Michele Oliver


Dear Brian,

You may glue the markers with a drop of "crazy glue", the kind of glue which will attach within seconds. Afterwards you just give the marker a quick jerk. A very little skin may come off, but its not a problem unless you mention it to the subject. I mean it, have tried it several times.

Best wishes


Erik B. Simonsen, associate prof. (lektor), Ph.D.

Inst. Med. Anatomy, University of Copenhagen Blegdamsvej 3, DK-2200 Copenhagen N.




Phone: +45 3532 7230


Brian- You must approach it from the other angle. No amount of adhesive will hold a marker when sweating is profuse. I have had luck with very powerful fans at cooling cyclists for up to one hour while we capture multiple sets of data. Also, make sure the room is at most 69 degrees F.

If that doesn't work, good luck.

Todd Carver

Biomechanics Laboratory

Boulder Center for Sports Medicine

(303) 441-2220




We glue the marker to a piece of "fake leather" using a hot glue gun, then use medical adhesive to stick this to the skin.

Hope that helps,

James Croft

Human Performace Lab

Roger Jackson Center

University of Calgary


Brian, I'm not sure what kind of tape you are using for reinforcement, but you might want to try Cover-Roll Stretch tape by BSN Medical (formerly Biersdorf). We have not used it during data acquisition sessions involving prolonged intense exercise, so I can't guarantee it will work, but it does seem to have the best adhesive properties of any tape we have tried (we routinely use it for securing surface EMG electrodes, and occasionally to reinforce reflective maker as well).

Good luck.

Terry S. Horn, Ph.D

Director, Motion Analysis and Human Performance Laboratory Methodist Rehabilitation Center Jackson, Mississippi USA


Hi Brian,

Skin Prep is another product you may want to consider. It creates a protective film on the skin as it dries. It improves adhesion and slows if not prevents loss of markers secondary to perspiration. Since you are at a medical center, you probably can find a sample from a colleague to give it a try before you purchase.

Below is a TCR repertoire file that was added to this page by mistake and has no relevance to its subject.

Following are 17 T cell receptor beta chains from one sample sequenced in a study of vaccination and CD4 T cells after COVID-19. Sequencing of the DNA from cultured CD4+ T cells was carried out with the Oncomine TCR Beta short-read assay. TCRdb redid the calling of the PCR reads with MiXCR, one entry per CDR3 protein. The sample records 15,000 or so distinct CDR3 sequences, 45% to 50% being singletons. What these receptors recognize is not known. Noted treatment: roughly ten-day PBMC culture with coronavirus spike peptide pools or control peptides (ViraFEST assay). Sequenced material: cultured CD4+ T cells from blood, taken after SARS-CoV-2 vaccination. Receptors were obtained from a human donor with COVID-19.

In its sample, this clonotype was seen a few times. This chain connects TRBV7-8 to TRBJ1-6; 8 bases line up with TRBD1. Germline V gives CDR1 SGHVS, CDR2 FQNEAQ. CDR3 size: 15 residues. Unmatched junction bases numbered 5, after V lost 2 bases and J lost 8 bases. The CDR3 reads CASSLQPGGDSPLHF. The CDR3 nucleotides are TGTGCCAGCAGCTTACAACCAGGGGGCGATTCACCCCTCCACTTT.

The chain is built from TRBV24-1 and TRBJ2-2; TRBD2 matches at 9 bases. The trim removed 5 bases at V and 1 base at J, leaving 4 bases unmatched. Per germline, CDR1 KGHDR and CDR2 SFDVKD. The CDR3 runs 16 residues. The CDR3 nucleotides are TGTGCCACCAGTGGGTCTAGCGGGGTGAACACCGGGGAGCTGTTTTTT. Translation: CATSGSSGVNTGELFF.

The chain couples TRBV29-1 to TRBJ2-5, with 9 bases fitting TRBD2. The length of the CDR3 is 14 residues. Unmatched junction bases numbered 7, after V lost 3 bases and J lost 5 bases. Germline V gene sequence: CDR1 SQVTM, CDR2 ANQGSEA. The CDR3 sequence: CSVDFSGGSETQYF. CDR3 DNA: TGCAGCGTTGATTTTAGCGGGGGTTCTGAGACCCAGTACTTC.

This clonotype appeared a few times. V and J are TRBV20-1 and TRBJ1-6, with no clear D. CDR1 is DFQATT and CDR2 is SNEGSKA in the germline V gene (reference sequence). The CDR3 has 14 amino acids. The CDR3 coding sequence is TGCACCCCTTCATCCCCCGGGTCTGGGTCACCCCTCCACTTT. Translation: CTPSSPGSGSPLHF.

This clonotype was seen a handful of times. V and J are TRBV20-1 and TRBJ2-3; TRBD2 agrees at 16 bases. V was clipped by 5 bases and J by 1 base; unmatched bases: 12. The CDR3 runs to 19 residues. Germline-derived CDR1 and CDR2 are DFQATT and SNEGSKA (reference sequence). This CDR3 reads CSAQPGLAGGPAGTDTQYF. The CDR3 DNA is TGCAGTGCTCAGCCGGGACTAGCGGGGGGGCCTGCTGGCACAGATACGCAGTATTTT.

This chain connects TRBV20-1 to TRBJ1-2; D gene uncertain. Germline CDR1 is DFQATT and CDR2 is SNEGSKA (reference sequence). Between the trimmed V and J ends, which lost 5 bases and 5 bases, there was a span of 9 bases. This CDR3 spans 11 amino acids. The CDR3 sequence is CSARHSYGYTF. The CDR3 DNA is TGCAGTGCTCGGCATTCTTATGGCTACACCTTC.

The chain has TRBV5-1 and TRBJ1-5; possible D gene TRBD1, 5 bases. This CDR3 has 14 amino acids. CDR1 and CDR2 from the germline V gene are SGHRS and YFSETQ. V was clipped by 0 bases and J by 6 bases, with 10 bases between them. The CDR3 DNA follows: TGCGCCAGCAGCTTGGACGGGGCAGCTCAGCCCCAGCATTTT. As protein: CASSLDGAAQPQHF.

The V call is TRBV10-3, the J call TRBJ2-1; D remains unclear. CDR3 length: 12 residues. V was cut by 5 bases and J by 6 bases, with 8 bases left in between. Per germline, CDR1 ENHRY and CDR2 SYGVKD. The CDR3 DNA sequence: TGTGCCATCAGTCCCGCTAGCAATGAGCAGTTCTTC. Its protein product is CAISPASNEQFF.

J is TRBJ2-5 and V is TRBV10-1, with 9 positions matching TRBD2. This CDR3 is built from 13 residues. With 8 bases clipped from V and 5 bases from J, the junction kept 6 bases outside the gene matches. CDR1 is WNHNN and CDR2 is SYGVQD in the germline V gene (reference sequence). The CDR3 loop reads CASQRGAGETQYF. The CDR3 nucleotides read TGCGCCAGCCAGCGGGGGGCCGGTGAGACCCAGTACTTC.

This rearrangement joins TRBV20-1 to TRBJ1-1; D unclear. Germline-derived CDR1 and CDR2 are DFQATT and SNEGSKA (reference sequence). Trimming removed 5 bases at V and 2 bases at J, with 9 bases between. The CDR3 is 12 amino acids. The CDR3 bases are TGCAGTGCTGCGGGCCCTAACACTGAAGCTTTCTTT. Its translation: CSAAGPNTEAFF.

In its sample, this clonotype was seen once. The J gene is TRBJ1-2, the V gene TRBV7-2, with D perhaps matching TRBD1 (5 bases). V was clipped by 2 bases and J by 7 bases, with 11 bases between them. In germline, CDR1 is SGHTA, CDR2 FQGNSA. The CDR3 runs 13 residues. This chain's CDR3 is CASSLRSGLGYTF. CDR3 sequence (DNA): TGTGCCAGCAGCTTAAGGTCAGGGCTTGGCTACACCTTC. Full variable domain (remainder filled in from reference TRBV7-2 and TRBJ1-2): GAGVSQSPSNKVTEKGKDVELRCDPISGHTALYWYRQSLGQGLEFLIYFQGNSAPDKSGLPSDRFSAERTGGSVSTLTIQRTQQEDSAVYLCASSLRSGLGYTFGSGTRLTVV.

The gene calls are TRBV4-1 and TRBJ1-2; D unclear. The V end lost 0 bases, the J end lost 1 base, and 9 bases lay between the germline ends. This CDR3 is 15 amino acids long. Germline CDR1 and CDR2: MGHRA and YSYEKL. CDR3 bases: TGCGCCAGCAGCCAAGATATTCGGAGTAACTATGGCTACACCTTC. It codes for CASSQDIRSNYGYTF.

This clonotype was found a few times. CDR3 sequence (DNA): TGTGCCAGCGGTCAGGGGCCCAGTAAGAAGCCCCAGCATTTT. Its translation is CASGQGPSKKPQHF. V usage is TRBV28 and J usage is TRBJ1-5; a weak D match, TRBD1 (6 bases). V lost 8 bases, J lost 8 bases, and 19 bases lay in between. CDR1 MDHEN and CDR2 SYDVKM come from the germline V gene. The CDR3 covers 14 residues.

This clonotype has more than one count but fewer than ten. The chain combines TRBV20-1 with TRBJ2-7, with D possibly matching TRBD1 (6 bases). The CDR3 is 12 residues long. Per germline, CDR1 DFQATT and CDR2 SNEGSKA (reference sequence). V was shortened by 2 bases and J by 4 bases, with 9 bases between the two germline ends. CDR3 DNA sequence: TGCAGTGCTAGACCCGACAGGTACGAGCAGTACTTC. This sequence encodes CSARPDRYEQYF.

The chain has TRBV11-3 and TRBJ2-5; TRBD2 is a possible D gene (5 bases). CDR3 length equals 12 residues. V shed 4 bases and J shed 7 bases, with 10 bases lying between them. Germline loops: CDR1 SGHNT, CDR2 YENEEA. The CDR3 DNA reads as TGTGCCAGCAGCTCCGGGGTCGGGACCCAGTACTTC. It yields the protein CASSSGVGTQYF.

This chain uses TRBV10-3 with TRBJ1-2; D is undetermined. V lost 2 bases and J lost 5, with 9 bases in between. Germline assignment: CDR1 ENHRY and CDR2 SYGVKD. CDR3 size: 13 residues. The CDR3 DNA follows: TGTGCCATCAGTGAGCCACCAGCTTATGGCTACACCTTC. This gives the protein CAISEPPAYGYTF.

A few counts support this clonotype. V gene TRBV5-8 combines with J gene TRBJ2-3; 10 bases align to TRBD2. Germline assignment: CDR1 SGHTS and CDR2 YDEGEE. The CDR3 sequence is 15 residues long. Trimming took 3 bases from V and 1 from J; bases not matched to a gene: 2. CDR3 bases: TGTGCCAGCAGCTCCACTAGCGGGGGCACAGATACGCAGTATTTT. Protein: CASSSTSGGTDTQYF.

Here is a website:

Karen Lohmann Siegel



You might want to try Spirit Gum, which I believe is used to secure masks and other things to actors on stage. We have used is successfully for intense exercise protocols.

- Andy

Andrew Karduna, Ph.D.

Assistant Professor

Department of Human Physiology

University of Oregon

Eugene, OR 97403

(541) 346-0438 (voice) (541) 346-2841 (fax)



A rep from MedGraphics told me of a spray that will stop the skin from sweating and allow anything to stick for hours. It didn't sound too healthy to me, but he said it was great if you needed a dry patch of skin for adhering markers. Sorry, I don't recall the name of the product, but he person who told me was Dean Fredrickson (

Good luck,

Gary Heise

University of Northern Colorado


Hi Brian,

I have used industrial strength carpet tape in the past. Unfortunately I can't recall the brand but I had to buy it at a hardware store specialising in industrial materials. I would cut it into a strip (about

1 inch by 2 inches, then fold it onto itself into a 1x1 inch square (since it is double sided the surfaces stick to themselves). This gives it slightly more thickness and makes it easier to handle. Clean skin with alcohol, let skin dry, place the marker on the tape and then stick on the skin by using the marker as a 'handle' so you don't touch the surface of the tape. Press hard and hold for a few seconds. This has worked well for me for running trials of up to 15-20mins on a treadmill with the subjects sweating profuselly. We never had a problem with the skin getting a rash.

Note that the standard 3M tape you find at a normal hardware store does not work. This tape was rubbery, clear, the yellowish colour of scotch tape and double sided. Sorry I don't have the brand but I had found it by trial and error and am using a different system where I am now. You may try tape designed to stick to cement as well. I hope this helps.


Daniel Benoit, Ph.D.

Post Doctoral Fellow

Dept. of Mechanical Engineering

Center for Biomedical Engineering Research University of Delaware Newark-DE USA


Ph.: +1 302 831 6704



I do have an idea that a couple people around the country have tried that seems to work well.

There is a product called Tuff Skin that can be sprayed onto the skin before the marker tape is place on the area that is very sticky and provides extra sticking power even after sweating.

If can rubbed or cleaned off when the markers come off.

I hope that helps.

Best Regards,

Mike Kocourek

Business Development Manager

Vicon Peak

9 Spectrum Pointe Drive

Lake Forest, CA 92630

P (949) 472-9140

F (949) 472-9136


Hi Brian,

we had the same problem and made good experience with fixing the markers to bandages like this:

BORT Dual-Tension Knee Support

Dual-tension elastic, does not slip, thin material, comfortable in the hollow of the knee. Compression class II.
Micro fibre comfort.

You can find them for different joints here:

Best regards,
Heiko Maurer

Brian S. Baum, M.S.

Orthopaedic Research Associate

Department of Orthopaedics

Baylor University Medical Center

Dallas, Texas 75246

(w) 214-820-6300 (f) 214-820-4095